The following scenario is derived from incidents reported to CHPSO:
A stable, ventilator-dependent patient (KP) was placed in a room across from the nurses’ station. The nurse caring for this patient then received a post-operative patient whose condition was deteriorating. A code was called for the post-op patient and several staff in the area responded to assist. During this emergency, KP’s ventilator tubing had become disconnected and the ventilator started alarming. However, no one responded to the alarm until a custodian passing by approached the nurses’ station and notified the unit clerk that he had noticed an alarm coming from KP’s room for several minutes and wanted to make sure someone was notified. At this point, the clinical staff realized that KP was quickly deteriorating and immediately responded. Unfortunately, they could not resuscitate KP.
Diffuse responsibility is a recognized safety concern in clinical alarm management. In order to manage the large amount of noise in busy and monitored environments, clinicians often “tune out” alarms that are not related to their own patient assignment. There is an underlying assumption that someone else is responding to an alarm associated with another clinician’s patient. Personnel in the area who are not clinicians are intimidated by alarms and assume that a clinician will respond. One approach to solving this issue is to implement the “No Pass Zone.”
Eight-month old Maddie Sims was ejected from a car and transported by EMS to the hospital. She was cyanotic on arrival. A team of Children’s Hospital Los Angeles (CHLA) techs, nurses and physicians packed around Maddie’s bedside.
Zero really means Zero and Patient Safety First (PSF) is looking to engage all PSF participating hospitals in 2014 to have ZERO Retained Surgical Items. Maybe things are great with your sponge management practices and you haven’t had any events, BUT there is continual abrasion between hospital staff and medical staff around x-ray policies in the OR, needle management strategies, or cases of retained guidewires, device fragments or a retained instrument or towel.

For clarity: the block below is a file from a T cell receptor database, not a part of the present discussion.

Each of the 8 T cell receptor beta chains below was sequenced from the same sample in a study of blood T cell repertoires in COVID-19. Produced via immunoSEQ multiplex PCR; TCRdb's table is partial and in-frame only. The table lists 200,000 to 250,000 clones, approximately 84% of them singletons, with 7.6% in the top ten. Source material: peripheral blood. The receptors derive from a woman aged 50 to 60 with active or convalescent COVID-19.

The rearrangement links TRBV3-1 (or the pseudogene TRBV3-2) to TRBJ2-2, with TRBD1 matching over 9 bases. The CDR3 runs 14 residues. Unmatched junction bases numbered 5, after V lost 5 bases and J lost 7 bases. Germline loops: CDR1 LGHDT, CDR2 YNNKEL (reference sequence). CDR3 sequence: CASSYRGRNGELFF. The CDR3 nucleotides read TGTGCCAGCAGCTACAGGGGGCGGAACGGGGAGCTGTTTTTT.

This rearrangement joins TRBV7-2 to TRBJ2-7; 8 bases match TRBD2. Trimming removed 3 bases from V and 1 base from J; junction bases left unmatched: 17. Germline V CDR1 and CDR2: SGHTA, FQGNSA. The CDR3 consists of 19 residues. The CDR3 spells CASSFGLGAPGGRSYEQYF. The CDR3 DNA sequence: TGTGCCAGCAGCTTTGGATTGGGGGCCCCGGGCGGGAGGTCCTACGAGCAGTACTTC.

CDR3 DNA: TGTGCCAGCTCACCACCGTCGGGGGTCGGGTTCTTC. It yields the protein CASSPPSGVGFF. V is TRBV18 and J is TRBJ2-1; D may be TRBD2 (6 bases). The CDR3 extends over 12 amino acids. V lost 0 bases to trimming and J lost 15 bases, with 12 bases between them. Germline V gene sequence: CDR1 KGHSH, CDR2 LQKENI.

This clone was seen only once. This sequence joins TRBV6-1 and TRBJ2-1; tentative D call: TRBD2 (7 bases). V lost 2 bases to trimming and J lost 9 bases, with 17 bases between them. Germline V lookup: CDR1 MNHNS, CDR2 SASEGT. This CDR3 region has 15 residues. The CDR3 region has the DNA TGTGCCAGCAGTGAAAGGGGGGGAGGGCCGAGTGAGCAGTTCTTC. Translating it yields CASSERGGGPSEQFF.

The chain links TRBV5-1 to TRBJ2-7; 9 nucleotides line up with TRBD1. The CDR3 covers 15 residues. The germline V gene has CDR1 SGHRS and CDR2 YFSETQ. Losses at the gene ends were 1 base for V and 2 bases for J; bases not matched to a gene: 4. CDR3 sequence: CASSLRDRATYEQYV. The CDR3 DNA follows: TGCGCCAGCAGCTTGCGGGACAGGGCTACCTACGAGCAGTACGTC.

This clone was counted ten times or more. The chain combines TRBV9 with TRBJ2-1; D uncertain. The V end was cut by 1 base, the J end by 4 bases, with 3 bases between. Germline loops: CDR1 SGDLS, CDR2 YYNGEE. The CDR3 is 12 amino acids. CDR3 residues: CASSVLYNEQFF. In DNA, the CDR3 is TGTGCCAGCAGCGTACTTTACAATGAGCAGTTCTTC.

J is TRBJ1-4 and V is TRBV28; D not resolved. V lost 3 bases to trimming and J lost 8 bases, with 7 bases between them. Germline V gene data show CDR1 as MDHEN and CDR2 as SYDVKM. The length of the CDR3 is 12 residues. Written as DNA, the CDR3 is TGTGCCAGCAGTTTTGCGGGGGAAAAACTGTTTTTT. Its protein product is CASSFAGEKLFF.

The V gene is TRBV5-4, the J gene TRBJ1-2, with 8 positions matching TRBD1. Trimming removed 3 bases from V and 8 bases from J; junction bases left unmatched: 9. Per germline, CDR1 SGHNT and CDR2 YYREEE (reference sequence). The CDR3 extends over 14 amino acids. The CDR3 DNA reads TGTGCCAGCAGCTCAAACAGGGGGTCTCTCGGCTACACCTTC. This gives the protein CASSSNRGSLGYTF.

LEAD Academy is an intensive six-session, 12-module training experience using innovative tools and experiential learning to empower recently hired, newly appointed or previously untrained health care leaders to better understand and use their strengths. Designed for health care supervisors and managers, LEAD is built on the underlying principle that effective leadership requires productive relationships to support excellence in patient care, sustainable business objectives and a safe patient environment.
We are pleased to announce that we have received nearly 150,000 event reports to date, and the number of hospitals submitting events is increasing. Proper analysis of selected events requires reading the textual narrative involved, which is time-intensive.
Consequently, CHPSO Patient Safety News, formerly issued monthly, will now be issued every other month. This change is intended to allow us to provide articles based upon deeper analysis of the events we are receiving.
The California Hospital Patient Safety Organization is one of the largest Patient Safety Organizations in the nation, serving hospitals in the Western United States. CHPSO confidentially collects and analyzes patient safety data, develops and shares best practices, and helps individual hospitals accelerate safety improvement. More than 300 institutions have joined in this quest to eliminate preventable patient harm. CHPSO collaborates with hospital associations to ensure an integrated approach.